By Ogova Ondego
Published September 23, 2013
Kim Cha-Woo, the Ambassador of South Korea to Kenya, is on September 28, 2013 set to open a month-long exhibition of a South Korean artist, Eunju Nam, at the Ecology Gallery of the Nairobi National Museum.
“What is striking about Eunju Nam’s work is the subjective use of colour to express the energy in her subjects and environment. The influence of 20th Century European artists such as Henry Mattisse, Chagall, Duffy and Monet, her favourite artists, is evident as well as Van Gogh in her colours and brush strokes,” Mwaura Ndekere, a Lecturer of Painting and Ceramics at Kenyatta University, writes in the flyer of the exhibition that runs September 28-October 24, 2013.
“A casual look at her paintings,” continues Ndekere, an artist who also chairs the Kenya Arts Exhibition Committee, “leaves the viewer thinking that the colours are raw and done in a hurry but upon closer observation one realises that she is more interested in the energy and psyche of the Kenyan scenery and people. She creates tension by use of warm, vibrant colours pulsating with energy. She expresses the Kenyan by symbolically using the warm/hot palette. The skies are strikingly red or yellow, perhaps reminiscent of the African sunsets. Her subject matter or content is very empathetic to the Kenyan situation and she paints as one. Her Maasai are contemporary and wear modern clothes. They do not dress up for her but they go about their lives and she truthfully captures their reality today.”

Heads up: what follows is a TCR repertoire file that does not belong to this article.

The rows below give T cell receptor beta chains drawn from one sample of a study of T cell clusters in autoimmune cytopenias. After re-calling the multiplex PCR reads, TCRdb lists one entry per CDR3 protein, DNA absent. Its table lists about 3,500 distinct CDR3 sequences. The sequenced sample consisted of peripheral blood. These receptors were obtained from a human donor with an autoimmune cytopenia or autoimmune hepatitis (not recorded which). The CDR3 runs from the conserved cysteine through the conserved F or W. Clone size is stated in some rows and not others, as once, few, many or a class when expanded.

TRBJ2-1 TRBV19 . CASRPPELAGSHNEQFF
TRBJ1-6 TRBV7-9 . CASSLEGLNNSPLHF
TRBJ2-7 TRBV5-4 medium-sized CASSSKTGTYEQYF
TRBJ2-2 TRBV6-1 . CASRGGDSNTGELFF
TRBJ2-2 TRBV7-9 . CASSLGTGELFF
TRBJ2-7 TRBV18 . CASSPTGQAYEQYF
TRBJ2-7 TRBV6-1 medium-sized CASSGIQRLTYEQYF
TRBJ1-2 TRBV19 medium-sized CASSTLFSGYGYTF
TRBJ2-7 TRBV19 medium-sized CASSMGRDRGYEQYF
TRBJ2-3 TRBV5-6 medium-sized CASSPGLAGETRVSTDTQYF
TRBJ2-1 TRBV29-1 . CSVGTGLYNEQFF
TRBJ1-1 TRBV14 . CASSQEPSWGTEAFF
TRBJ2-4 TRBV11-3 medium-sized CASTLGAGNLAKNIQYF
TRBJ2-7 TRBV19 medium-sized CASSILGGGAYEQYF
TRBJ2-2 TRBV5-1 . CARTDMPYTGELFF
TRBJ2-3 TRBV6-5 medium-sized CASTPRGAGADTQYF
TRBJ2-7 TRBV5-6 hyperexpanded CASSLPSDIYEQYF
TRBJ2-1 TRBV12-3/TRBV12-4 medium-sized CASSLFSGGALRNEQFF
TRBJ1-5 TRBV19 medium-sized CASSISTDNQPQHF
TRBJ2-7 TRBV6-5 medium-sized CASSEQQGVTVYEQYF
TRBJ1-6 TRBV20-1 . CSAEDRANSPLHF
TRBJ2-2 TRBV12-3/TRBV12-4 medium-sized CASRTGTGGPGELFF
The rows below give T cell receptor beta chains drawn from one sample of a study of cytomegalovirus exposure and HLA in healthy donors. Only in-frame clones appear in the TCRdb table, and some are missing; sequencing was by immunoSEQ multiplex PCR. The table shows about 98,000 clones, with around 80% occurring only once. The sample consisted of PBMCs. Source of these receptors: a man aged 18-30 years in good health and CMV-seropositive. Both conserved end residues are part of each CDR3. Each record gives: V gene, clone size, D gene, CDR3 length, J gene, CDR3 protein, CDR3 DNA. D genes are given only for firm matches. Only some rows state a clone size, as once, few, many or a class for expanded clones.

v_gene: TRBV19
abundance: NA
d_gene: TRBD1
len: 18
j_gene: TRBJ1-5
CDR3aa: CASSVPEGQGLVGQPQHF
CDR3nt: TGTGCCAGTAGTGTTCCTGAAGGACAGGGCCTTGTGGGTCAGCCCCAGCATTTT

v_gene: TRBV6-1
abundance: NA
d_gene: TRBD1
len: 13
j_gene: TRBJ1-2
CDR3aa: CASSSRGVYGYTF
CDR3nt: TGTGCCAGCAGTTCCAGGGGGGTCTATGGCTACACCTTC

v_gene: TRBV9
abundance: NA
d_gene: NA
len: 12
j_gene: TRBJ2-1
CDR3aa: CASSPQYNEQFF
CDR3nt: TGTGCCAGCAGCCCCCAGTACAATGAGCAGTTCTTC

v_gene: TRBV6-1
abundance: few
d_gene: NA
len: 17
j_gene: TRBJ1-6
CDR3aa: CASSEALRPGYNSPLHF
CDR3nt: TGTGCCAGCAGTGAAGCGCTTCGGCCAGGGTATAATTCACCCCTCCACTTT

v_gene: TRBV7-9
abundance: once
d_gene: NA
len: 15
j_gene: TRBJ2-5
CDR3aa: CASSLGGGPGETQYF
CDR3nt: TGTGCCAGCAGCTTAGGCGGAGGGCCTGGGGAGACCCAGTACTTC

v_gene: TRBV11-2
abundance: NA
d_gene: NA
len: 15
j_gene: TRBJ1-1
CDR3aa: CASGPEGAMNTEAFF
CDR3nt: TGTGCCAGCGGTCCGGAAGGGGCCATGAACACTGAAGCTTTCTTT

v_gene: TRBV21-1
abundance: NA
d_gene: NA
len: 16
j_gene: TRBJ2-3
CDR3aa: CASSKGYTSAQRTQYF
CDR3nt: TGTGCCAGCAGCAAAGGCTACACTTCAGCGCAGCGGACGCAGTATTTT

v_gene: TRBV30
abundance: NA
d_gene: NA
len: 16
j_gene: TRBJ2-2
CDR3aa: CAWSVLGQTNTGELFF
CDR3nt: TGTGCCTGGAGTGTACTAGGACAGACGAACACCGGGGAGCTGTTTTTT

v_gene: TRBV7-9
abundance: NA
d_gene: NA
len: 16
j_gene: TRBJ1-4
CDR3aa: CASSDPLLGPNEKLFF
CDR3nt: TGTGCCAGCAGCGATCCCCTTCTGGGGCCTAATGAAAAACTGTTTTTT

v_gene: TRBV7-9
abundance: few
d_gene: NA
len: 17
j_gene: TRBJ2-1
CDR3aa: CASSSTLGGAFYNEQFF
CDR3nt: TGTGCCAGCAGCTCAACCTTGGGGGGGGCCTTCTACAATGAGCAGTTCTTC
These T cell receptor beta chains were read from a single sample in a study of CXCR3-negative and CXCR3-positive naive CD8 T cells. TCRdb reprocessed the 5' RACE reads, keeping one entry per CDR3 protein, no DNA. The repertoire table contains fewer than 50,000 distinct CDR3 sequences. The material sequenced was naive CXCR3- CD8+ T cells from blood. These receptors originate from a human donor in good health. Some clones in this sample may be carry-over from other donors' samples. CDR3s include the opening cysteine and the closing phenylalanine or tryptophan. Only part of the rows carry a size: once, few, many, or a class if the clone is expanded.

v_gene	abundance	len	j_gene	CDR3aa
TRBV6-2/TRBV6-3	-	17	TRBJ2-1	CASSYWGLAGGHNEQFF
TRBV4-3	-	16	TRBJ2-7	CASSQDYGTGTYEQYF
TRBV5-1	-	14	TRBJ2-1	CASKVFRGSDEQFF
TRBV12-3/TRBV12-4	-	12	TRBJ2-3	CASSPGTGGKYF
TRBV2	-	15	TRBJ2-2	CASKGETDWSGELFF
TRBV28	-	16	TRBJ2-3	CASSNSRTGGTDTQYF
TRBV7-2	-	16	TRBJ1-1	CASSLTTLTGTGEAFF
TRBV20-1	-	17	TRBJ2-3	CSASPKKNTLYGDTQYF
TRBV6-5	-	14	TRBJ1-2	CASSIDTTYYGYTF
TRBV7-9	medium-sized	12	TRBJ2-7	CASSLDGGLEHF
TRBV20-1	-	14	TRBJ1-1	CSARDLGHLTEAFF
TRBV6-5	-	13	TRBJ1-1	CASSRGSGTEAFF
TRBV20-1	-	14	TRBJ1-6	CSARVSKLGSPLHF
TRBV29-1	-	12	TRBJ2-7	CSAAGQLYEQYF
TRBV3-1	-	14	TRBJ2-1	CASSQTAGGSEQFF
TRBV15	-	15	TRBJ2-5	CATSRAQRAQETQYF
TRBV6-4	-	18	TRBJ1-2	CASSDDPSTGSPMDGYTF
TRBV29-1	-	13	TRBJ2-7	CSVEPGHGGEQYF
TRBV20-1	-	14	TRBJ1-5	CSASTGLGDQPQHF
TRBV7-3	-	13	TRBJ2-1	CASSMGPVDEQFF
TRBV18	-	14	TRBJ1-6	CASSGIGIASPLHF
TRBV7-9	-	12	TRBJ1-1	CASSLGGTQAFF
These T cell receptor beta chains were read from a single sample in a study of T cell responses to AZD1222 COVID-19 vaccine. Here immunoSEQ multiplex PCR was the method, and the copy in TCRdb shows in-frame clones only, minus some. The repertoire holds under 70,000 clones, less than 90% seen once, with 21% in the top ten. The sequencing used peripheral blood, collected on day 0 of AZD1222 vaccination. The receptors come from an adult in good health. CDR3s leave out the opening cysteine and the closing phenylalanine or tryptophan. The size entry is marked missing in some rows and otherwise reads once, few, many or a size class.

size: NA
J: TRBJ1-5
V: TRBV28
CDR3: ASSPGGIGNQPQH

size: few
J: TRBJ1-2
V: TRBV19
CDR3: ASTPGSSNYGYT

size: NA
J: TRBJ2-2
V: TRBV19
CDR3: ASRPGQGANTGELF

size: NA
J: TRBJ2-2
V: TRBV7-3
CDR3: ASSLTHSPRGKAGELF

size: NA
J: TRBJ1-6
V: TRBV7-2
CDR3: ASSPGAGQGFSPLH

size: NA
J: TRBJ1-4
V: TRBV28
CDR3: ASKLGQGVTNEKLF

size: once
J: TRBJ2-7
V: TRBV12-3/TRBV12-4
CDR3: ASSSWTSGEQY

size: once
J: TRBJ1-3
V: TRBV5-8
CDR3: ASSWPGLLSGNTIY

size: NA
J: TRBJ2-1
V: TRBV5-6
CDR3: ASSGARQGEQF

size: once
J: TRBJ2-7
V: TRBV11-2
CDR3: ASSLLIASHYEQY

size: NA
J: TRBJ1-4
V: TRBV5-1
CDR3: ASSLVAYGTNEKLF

Eunju Nam, who says she started painting at 15, won the first prize in a national competition which resulted in her receiving a full scholarship to study art at Young Nam University in South Korea from which she graduated with a Bachelor of Fine Arts degree in 1980 and a Master of Fine Arts six years later. She then became a Lecturer of Fine Arts (oil painting and creative art) at Dong-Ah University in South Korea for eight years.
When Eunju Nam visited Kenya for the first time in 2001, she is said to have been so impressed by the people and scenery of Kenya that she began a collection of oil paintings on the country and went on to hold a solo exhibition of Kenyan paintings in South Korea in 2008.
Eunju Nam, a painter and academic who has been on art tours to England, Ireland and Kenya, has exhibited her work in South Korea, Taiwan, Japan, and USA.
Meanwhile Kuteveva: Blurred Perspectives, an exhibition of works by Kuona Trust resident artist Sarah Schoderer, opens on September 26, 2013 at 6.00 pm and runs through October 1, 2013.
“The work on display,” Kuona Trust says, “reflects our daily life in a commercialised society as well as the artist’s personal impression of time.”